IN THE UNITED STATES DISTRICT COURT WESTERN DISTRICT OF ARKANSAS HARRISON DIVISION TWONETT R. HARRIS vs. PLAINTIFF Civil No. 3:10-cv-03101 MICHAEL J. ASTRUE Commissioner, Social Security Administration DEFENDANT MEMORANDUM OPINION Twonett R. Harris (“Plaintiff”) brings this action pursuant to § 205(g) of Title II of the Social Security Act (“The Act”), 42 U.S.C. § 405(g) (2010), seeking judicial review of a final decision of the Commissioner of the Social Security Administration (“SSA”) denying her application for Supplemental Security Income (“SSI”) and a period of disability under Title XVI of the Act. The parties have consented to the jurisdiction of a magistrate judge to conduct any and all proceedings in this case, including conducting the trial, ordering the entry of a final judgment, and conducting all post-judgment proceedings. ECF No. 5.1 Pursuant to this authority, the Court issues this memorandum opinion and orders the entry of a final judgment in this matter. 1. Background: Plaintiff protectively filed an application for SSI on April 11, 2008. (Tr. 114-122). Plaintiff alleged she was disabled due to mental illness, osteoarthritis, ulcers, migraine headaches, depression, acid reflux, diverticulitis, endometriosis, asthma, sleep apnea, high blood pressure, disc disease, and anemia. (Tr. 115). Plaintiff alleged an onset date of November 1, 2007. (Tr. 115). These applications were denied initially and again upon reconsideration. (Tr. 55-62). Thereafter, Plaintiff 1 The docket numbers for this case are referenced by the designation “ECF No. ____” The transcript pages for this case are referenced by the designation “Tr.” 1 requested an administrative hearing on her application, and this hearing request was granted. (Tr. 63-64). Plaintiff’s administrative hearing was held on August 21, 2009, in Harrison, Arkansas. (Tr. 20-33). Plaintiff was present and was represented by counsel, Frederick Spencer, at this hearing. Id. Plaintiff and Vocational Expert (“VE”) Dale Thomas, testified at this hearing. Id. At the time of this hearing, Plaintiff was thirty-nine (39) years old, which is defined as a “younger person” under 20 C.F.R. § 404.1563(c), and had completed the 12tth grade. (Tr. 24). On April 9, 2009, the ALJ entered an unfavorable decision denying Plaintiff’s application for SSI. (Tr. 8-15). In this decision, the ALJ determined Plaintiff had not engaged in Substantial Gainful Activity (“SGA”) since April 11, 2008. (Tr. 10, Finding 1). The ALJ determined Plaintiff had the severe impairment of degenerative joint disease of the knees, depression, pain disorder, obesity, and back and hip pain. (Tr. 10, Finding 2). The ALJ also determined Plaintiff’s impairments did not meet or medically equal the requirements of any of the Listing of Impairments in Appendix 1 to Subpart P of Regulations No. 4 (“Listings”). (Tr. 10, Finding 3). In this decision, the ALJ evaluated Plaintiff’s subjective complaints and determined her RFC. (Tr. 12-14, Finding 4). First, the ALJ evaluated Plaintiff’s subjective complaints and found her claimed limitations were not entirely credible. Id. Second, the ALJ determined Plaintiff retained the RFC to perform sedentary work except for the following; no pushing or pulling with bilateral lower extremities; occasional climbing of ramps and stairs; no climbing of ladders, ropes, or scaffolds; no kneeling or crawling; and occasional crouching. (Tr. 12). Further, the ALJ found Plaintiff must work where instructions are simple and non-complex and where the complexity of tasks was learned and performed by rote. Id. The ALJ also found the work had to be routine and 2 repetitive with few variables, where little judgment is required and the supervision required is simple, direct, and concrete. Id. The ALJ evaluated Plaintiff’s Past Relevant Work (“PRW”). (Tr. 14, Finding 5). The ALJ determined Plaintiff was unable to perform her PRW. Id. The ALJ did, however, find Plaintiff retained the ability to perform other work existing in significant numbers in the national economy. (Tr. 14-15, Finding 9). The ALJ based this finding upon the testimony of the VE. Id. Specifically, the VE testified in response to interrogatories from the ALJ that a hypothetical individual with Plaintiff’s limitations retained the ability to perform work as a production worker with 1,500 such jobs in Arkansas and 106,000 in the national economy, as a credit authorizer with 200 such jobs in Arkansas and 48,000 in the national economy, and as a charge account clerk with 200 such jobs in Arkansas and 23,000 in the national economy. Id. The ALJ then determined Plaintiff had not been under a disability, as defined by the Act, at anytime through the date of his decision. (Tr. 15, Finding 10). Thereafter, Plaintiff requested the Appeals Council review the ALJ’s unfavorable decision. (Tr. 4). See 20 C.F.R. § 404.968. The Appeals Council declined to review this unfavorable decision. (Tr. 1-3). On November 8, 2010, Plaintiff filed the present appeal. ECF No. 1. The Parties consented to the jurisdiction of this Court on February 16, 2011. ECF No. 5. Both Parties have filed appeal briefs. ECF Nos. 8, 9. This case is now ready for decision. 2. Applicable Law: In reviewing this case, this Court is required to determine whether the Commissioner’s findings are supported by substantial evidence on the record as a whole. See 42 U.S.C. § 405(g) (2006); Ramirez v. Barnhart, 292 F.3d 576, 583 (8th Cir. 2002). Substantial evidence is less than 3 a preponderance of the evidence, but it is enough that a reasonable mind would find it adequate to support the Commissioner’s decision. See Johnson v. Apfel, 240 F.3d 1145, 1147 (8th Cir. 2001). As long as there is substantial evidence in the record that supports the Commissioner’s decision, the Court may not reverse it simply because substantial evidence exists in the record that would have supported a contrary outcome or because the Court would have decided the case differently. See Haley v. Massanari, 258 F.3d 742, 747 (8th Cir. 2001). If, after reviewing the record, it is possible to draw two inconsistent positions from the evidence and one of those positions represents the findings of the ALJ, the decision of the ALJ must be affirmed. See Young v. Apfel, 221 F.3d 1065, 1068 (8th Cir. 2000). It is well established that a claimant for Social Security disability benefits has the burden of proving his or her disability by establishing a physical or mental disability that lasted at least one year and that prevents him or her from engaging in any substantial gainful activity. See Cox v. Apfel, 160 F.3d 1203, 1206 (8th Cir. 1998); 42 U.S.C. §§ 423(d)(1)(A), 1382c(a)(3)(A). The Act defines a “physical or mental impairment” as “an impairment that results from anatomical, physiological, or psychological abnormalities which are demonstrable by medically acceptable clinical and laboratory diagnostic techniques.” 42 U.S.C. §§ 423(d)(3), 1382(3)(c). A plaintiff must show that his or her disability, not simply his or her impairment, has lasted for at least twelve consecutive months. See 42 U.S.C. § 423(d)(1)(A). To determine whether the adult claimant suffers from a disability, the Commissioner uses the familiar five-step sequential evaluation. He determines: (1) whether the claimant is presently engaged in a “substantial gainful activity”; (2) whether the claimant has a severe impairment that significantly limits the claimant’s physical or mental ability to perform basic work activities; (3) 4 whether the claimant has an impairment that meets or equals a presumptively disabling impairment listed in the regulations (if so, the claimant is disabled without regard to age, education, and work experience); (4) whether the claimant has the Residual Functional Capacity (RFC) to perform his or her past relevant work; and (5) if the claimant cannot perform the past work, the burden shifts to the Commissioner to prove that there are other jobs in the national economy that the claimant can perform. See Cox, 160 F.3d at 1206; 20 C.F.R. §§ 404.1520(a)-(f). The fact finder only considers the plaintiff’s age, education, and work experience in light of his or her RFC if the final stage of this analysis is reached. See 20 C.F.R. §§ 404.1520, 416.920 (2003). 3. Discussion: In her appeal brief, Plaintiff claims the ALJ’s disability determination is not supported by substantial evidence in the record. ECF No. 8 at 10-20. Specifically, Plaintiff claims the ALJ erred (1) in determining her RFC and (2) by failing to properly consider the opinion of Plaintiff’s treating physician. In response, the Defendant argues the ALJ did not err in any of his findings. ECF No. 9. Because this Court finds the ALJ improperly evaluated Plaintiff’s RFC, this Court will only address this issue. In social security cases where a mental impairment is alleged, it is important for an ALJ to evaluate a claimant’s Global Assessment of Functioning (“GAF”) score in determining whether that claimant is disabled due to the claimed mental impairment. GAF scores range from 0 to 100. Am. Psychiatric Ass’n, Diagnostic & Statistical Manual of Mental Disorders (DSM-IV-TR) 34 (4th ed., text rev. 2000). The Eighth Circuit has repeatedly held that GAF scores (especially those at or below 40) must be carefully evaluated when determining a claimant’s RFC. See, e.g., Conklin v. Astrue, 360 F. App’x. 704, 707 (8th Cir. 2010) (reversing and remanding an ALJ’s disability determination 5 in part because the ALJ failed to consider the claimant’s GAF scores of 35 and 40); Pates-Fires v. Astrue, 564 F.3d 935, 944-45 (8th Cir. 2009) (holding that the ALJ’s RFC finding was not supported by substantial evidence in the record as a whole, in part due to the ALJ’s failure to discuss or consider numerous GAF scores below 50). Indeed, a GAF score at or below 40 should be carefully considered because such a low score reflects “a major impairment in several areas such as work, family relations, judgment, or mood.” Conklin, 360 F. App’x at 707 n.2 Am. Psychiatric Ass’n, Diagnostic & Statistical Manual of Mental Disorders (DSM-IV-TR) 34 (4th ed., text rev. 2000)). A GAF score of 40 to 50 also indicates a claimant suffers from severe symptoms. Specifically, a person with that GAF score suffers from “[s]erious symptoms (e.g., suicidal ideation, severe obsessional rituals, frequent shoplifting) OR any serious impairment in social, occupational, or school functioning (e.g., no friends, unable to keep a job).” Am. Psychiatric Ass’n, Diagnostic & Statistical Manual of Mental Disorders (DSM-IV-TR) 34 (4th ed., text rev. 2000). In the present action, Plaintiff was assessed as having a GAF score of 30 during a Neuropsychological Evaluation conducted by Dr. Vann Smith on November 11, 2008. (Tr. 287). On November 2, 2009, Plaintiff was seen by Dr. Stephen Harris for a Mental Diagnostic Evaluation. (Tr. 307-312). Plaintiff was assessed as having a GAF score of 52. (Tr. 311). The ALJ’s opinion only briefly discussed Plaintiff’s GAF score of 30. The ALJ gave Dr. Smith’s evaluation little weight because he failed to review Plaintiff’s past medical records and because a credibility determination from a previous mental evaluation was given great weight. (Tr. 13-14). This was the extent of the ALJ’s evaluation. It was the ALJ’s responsibility to properly evaluate those GAF scores and make a finding regarding their reliability as a part of the underlying 6 administrative proceeding. See Conklin, 360 F. App’x at 707. Indeed, it is especially important that the ALJ address low GAF scores where, as in this case, Plaintiff has been diagnosed with depression and bipolar disorder. (Tr. 238, 248, 283, 287, 311). Thus, considering these facts, because the ALJ did not properly evaluate Plaintiff’s low GAF scores, this case must be reversed and remanded for further evaluation of these scores. Upon remand, the ALJ may still find Plaintiff not disabled, however a proper and complete analysis of Plaintiff’s GAF scores should be performed.2 4. Conclusion: Based on the foregoing, the undersigned finds that the decision of the ALJ, denying benefits to Plaintiff, is not supported by substantial evidence and should be reversed and remanded. A judgment incorporating these findings will be entered pursuant to Federal Rules of Civil Procedure 52 and 58. ENTERED this 1st day of March, 2012. /s/ Barry A. Bryant HON. BARRY A. BRYANT U.S. MAGISTRATE JUDGE 2 Based on these findings, I do not find it necessary to reach to other points of error raised by the Plaintiff in this appeal. 7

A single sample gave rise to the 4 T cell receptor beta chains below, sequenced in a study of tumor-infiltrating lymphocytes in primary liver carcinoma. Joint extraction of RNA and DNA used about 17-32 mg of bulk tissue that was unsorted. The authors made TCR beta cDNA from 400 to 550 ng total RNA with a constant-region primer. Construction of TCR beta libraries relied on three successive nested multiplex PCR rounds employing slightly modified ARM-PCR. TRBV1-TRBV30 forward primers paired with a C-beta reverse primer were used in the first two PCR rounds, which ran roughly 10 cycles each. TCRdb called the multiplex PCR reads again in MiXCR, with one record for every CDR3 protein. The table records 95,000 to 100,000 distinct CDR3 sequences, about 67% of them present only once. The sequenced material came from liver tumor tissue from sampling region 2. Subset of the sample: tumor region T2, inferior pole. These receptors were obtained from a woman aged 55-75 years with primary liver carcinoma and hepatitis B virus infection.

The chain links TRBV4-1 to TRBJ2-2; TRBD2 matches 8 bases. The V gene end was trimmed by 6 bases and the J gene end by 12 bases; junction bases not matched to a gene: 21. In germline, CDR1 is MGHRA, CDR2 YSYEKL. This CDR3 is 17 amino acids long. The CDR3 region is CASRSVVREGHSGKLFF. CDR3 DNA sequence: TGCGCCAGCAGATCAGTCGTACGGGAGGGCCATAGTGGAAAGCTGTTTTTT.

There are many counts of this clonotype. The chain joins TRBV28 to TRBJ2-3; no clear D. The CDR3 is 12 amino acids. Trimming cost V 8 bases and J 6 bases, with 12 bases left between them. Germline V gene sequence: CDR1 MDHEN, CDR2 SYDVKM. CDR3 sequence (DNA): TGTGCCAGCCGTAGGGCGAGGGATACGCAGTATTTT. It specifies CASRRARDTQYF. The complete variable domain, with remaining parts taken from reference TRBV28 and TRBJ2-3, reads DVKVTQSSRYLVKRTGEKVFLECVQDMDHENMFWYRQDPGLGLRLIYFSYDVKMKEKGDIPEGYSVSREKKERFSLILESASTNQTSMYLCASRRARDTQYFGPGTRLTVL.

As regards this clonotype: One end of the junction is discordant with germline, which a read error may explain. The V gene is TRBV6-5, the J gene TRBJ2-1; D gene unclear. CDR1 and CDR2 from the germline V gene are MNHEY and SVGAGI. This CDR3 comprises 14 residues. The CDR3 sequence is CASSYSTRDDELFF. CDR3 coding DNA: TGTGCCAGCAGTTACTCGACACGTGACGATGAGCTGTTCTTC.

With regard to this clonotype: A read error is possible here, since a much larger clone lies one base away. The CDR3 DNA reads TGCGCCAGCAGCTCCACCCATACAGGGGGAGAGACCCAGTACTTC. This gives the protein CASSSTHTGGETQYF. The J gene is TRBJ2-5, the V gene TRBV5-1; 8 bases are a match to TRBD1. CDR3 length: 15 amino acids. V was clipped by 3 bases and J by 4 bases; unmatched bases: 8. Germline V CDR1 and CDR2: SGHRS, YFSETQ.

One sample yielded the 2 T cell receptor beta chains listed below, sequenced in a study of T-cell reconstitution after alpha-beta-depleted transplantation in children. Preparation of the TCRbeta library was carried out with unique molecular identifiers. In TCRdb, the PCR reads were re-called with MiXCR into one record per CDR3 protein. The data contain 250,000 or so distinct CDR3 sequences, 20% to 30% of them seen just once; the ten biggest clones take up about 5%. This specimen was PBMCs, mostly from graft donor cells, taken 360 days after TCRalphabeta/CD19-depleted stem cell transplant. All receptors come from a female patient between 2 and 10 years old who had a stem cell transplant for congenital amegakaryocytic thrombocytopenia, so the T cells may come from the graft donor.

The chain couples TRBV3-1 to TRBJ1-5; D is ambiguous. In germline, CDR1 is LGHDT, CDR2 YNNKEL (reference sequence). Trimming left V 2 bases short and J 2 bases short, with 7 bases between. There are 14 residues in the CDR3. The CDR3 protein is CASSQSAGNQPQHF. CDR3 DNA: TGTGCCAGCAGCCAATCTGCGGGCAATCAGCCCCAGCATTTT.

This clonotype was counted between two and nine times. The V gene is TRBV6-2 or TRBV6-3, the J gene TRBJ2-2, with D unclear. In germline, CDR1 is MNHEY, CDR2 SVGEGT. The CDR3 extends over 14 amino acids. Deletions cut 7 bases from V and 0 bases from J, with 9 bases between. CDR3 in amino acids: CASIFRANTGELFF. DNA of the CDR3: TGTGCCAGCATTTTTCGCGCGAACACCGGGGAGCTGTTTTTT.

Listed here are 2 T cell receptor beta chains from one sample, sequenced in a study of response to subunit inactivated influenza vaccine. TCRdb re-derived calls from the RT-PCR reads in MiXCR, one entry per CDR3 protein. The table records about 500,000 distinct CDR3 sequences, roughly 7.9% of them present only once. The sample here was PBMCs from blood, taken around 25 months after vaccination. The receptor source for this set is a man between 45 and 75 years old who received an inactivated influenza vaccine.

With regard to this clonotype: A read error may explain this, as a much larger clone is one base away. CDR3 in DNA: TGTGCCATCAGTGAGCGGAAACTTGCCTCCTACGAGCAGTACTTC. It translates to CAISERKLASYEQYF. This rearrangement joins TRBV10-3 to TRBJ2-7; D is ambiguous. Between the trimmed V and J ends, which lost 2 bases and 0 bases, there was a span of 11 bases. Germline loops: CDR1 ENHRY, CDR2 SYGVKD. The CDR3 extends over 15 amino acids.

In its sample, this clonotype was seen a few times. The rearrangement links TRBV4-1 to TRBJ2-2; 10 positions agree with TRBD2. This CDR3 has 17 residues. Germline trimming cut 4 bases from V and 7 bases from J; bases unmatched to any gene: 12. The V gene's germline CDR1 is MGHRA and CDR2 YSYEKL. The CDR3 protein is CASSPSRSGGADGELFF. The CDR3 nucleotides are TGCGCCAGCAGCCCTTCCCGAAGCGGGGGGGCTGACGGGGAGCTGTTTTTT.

Disclaimer: Justia Dockets & Filings provides public litigation records from the federal appellate and district courts. These filings and docket sheets should not be considered findings of fact or liability, nor do they necessarily reflect the view of Justia.

Why Is My Information Online?